Material World: How Do American Children Compare To Ethiopian Children?

This particular lesson is directed towards the second grade and compares the possessions of the students' families to that of an African family from Ethiopia, named Getu. All of the information needed for this lesson, may come from Material World: A Global Family Portrait, by Peter Menzel (San Francisco: Sierra Club Books).

Ethiopia is the only African nation never ruled by foreigners (except for a brief incursion by Italy). The Organization for African Unity has its headquarters there. It is 471,815 square miles, with a population of 58 million people. The population in Ethiopia is doubling every 23.1 years. The average life expectancy for a female is 50, and 47 for a male. The average per capita income in US dollars is $123. The ratio of people to cattle is 2 to 1. About 89% of it rural population is without safe drinking water. Teff, a cereal grain, is one of the most important crops to families like the Getus. It is planted twice a year. Many of the crops are watered with water fetched in pails from wells. Use of wood for fuel and the nation's abundance of livestock have caused some of the worlds worst deforestation and erosion. Ethiopia is in the process of trying to restart its economy, after several droughts and poor governing by Mengistu Haile Selassie. There is now a new coalition government in power.

Through Material World, children will become more aware of the differences and similarities between their families and the Getus, as well as families in many other countries. The book is excellent for comparing how cultural and geographical differences have an impact on family possessions.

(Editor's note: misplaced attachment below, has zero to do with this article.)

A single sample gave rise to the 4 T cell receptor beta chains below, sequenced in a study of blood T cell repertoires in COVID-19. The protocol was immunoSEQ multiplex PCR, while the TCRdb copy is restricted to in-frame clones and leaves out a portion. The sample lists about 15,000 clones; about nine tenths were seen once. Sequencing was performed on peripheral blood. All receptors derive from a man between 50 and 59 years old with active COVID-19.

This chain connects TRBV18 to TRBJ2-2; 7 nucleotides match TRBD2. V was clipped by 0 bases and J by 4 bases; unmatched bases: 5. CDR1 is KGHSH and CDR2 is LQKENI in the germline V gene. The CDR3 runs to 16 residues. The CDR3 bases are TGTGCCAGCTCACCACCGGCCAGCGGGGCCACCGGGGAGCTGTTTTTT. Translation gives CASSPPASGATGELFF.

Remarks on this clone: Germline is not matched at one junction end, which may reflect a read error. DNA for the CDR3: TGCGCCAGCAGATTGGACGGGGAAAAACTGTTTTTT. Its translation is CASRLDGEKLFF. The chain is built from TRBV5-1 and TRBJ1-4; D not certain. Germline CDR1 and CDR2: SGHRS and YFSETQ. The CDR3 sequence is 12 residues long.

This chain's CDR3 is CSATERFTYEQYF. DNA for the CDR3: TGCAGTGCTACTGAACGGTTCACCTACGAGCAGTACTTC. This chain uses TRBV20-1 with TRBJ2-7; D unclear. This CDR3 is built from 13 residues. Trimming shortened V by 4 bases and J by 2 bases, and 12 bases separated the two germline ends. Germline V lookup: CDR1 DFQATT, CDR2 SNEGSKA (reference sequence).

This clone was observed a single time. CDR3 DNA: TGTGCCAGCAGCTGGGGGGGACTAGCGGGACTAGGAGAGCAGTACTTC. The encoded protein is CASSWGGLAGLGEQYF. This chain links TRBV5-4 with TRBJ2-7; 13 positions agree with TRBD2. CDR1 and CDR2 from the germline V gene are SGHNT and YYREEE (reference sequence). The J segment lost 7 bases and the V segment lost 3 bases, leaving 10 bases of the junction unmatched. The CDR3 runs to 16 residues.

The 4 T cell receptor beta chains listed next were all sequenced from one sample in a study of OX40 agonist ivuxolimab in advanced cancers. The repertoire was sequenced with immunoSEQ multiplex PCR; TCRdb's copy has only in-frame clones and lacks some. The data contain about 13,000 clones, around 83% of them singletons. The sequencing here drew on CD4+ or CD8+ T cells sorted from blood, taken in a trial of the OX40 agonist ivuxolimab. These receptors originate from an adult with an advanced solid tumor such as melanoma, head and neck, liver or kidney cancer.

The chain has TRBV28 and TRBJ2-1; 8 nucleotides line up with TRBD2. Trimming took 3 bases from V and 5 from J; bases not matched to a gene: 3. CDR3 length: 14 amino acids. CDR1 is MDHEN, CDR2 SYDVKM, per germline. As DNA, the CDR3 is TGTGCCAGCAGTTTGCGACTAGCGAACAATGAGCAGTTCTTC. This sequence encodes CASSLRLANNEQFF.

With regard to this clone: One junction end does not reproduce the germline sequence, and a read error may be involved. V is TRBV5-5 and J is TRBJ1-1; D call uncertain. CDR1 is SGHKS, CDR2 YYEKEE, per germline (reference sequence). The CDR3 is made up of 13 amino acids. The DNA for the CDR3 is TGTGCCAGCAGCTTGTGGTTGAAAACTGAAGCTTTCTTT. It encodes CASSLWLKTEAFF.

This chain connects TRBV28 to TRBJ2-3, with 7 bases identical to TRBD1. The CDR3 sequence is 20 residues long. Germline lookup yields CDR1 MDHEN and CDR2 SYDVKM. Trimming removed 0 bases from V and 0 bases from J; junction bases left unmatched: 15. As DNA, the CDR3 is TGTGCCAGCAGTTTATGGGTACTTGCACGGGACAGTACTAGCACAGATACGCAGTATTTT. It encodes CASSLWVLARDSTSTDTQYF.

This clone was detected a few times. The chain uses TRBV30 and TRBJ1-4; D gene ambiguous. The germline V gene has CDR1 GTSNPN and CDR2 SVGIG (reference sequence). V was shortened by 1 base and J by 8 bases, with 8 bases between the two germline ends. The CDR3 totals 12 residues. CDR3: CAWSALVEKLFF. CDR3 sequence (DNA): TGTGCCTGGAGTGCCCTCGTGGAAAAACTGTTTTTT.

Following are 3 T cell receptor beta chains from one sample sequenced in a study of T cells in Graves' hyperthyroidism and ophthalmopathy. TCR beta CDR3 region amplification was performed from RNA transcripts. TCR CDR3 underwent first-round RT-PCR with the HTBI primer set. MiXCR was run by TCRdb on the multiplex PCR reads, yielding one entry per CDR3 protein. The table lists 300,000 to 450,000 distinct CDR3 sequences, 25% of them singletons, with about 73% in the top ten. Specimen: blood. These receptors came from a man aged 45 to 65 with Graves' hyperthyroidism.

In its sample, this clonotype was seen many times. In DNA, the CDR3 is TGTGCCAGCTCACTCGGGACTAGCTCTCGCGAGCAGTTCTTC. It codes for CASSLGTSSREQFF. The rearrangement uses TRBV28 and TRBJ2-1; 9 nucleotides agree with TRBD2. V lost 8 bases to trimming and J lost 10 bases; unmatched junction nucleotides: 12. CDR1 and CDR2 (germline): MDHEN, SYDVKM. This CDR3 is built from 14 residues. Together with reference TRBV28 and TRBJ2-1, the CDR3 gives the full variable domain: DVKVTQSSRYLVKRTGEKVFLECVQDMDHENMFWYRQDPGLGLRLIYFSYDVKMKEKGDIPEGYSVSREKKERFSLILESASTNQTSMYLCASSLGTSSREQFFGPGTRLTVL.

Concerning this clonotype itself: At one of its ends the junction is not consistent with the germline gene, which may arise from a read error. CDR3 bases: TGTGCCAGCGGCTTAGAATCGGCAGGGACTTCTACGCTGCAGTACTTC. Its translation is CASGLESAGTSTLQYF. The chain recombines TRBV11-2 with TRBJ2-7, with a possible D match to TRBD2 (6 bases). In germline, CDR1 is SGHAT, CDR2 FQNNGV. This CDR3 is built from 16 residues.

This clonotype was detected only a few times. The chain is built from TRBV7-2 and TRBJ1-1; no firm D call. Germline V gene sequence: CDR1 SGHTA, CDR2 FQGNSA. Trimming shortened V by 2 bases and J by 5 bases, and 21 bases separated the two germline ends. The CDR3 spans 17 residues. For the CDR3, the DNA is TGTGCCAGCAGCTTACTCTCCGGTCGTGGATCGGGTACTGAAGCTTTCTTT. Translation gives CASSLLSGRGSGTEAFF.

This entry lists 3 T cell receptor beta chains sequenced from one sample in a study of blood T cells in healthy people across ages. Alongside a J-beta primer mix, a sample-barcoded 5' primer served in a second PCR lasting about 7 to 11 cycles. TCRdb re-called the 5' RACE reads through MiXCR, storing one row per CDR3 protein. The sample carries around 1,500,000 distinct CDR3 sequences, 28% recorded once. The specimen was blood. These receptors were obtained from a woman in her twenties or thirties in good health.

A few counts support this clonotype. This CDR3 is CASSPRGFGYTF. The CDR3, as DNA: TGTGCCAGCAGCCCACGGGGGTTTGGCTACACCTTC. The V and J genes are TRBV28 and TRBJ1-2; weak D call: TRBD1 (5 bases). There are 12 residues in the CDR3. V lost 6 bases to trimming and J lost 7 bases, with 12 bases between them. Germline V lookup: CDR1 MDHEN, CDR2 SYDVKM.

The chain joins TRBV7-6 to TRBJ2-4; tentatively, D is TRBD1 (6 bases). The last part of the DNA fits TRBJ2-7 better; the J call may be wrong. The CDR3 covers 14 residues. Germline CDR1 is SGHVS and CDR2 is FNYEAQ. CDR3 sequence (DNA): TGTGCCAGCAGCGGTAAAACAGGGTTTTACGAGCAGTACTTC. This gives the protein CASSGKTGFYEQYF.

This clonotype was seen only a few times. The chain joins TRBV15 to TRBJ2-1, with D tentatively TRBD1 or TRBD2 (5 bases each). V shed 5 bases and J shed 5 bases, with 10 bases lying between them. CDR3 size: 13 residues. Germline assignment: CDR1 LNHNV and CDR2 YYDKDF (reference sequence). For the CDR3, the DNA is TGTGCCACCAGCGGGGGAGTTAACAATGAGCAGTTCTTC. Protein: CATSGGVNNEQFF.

The photographs in this book often times speak for themselves. They show how the dwellings, family size, dress, and other personal possessions, vary from society to society. Each section of the book, is represented by a family, which was chosen as an average family representing that country. On the first page of each section, the family representing that section, is captured in a photograph, in front of their dwelling, with all their material possessions laid out around them. These photos, create a very dramatic picture, and almost tell the facts by themselves. In the section on Ethiopia, it is easy to see that the differences are far more numerous than similarities between the average family in the United States and those in Ethiopia. The statistical profiles provided in factual form, give confirmation to, and compliment what is seen in the photographs.

Additional information may be found on the web at <www.sas.upenn.edu/African_Studies/AS.html> (there is a lot of information at this site) and <www.AfricanOnline.com> (there is fun to be had at this site).

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